Unfortunately, and the woes of many, diabetes and obesity go hand in hand. According to researchers at Washington University School of Medicine in St Louis, artificial sweeteners are related to enhanced blood insulin and glucose response.
Although the findings reveal that the elevated insulin response shows patients are able to make enough insulin to deal with spiking glucose levels, it also shows that patients are secreting more insulin and if they can become resistant to its effects it could lead to type 2 diabetes.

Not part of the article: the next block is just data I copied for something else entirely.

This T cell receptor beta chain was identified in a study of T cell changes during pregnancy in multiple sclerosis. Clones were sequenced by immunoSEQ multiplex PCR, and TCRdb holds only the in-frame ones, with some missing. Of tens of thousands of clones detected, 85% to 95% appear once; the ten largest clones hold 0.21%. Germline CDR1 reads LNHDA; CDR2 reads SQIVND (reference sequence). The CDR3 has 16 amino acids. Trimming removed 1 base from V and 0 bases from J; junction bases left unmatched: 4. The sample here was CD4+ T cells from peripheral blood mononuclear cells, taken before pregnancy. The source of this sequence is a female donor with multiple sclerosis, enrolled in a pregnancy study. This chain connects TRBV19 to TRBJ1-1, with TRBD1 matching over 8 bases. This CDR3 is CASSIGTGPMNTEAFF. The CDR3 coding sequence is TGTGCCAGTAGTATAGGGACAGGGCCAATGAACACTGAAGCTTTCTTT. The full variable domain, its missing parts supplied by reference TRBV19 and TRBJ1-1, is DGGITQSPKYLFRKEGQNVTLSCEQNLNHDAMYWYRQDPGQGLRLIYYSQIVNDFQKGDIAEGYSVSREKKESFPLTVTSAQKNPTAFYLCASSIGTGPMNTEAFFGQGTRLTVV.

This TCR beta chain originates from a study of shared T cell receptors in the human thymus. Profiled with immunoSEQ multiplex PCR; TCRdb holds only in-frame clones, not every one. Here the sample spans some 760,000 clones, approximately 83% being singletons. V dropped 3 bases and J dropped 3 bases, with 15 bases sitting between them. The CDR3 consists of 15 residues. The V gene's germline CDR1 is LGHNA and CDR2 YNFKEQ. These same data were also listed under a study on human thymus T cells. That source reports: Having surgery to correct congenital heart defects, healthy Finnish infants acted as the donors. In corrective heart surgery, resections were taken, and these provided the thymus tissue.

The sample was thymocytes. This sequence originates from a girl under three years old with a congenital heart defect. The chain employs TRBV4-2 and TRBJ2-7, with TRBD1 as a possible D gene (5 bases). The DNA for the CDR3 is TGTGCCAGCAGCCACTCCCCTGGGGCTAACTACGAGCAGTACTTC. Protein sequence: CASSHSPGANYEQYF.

“Our results indicate that this artificial sweetener is not inert, it does have an effect,” said first author of the Study Dr M Yanina Pepino. “And we need to do more studies to determine whether this observation means long-term use could be harmful.”
The small study, published in the journal Diabetes Care, analysed the sweetener sucralose (Splenda) in 17 severely obese patients (BMI42.3±1.6) who do not have diabetes and do not use artificial sweeteners regularly.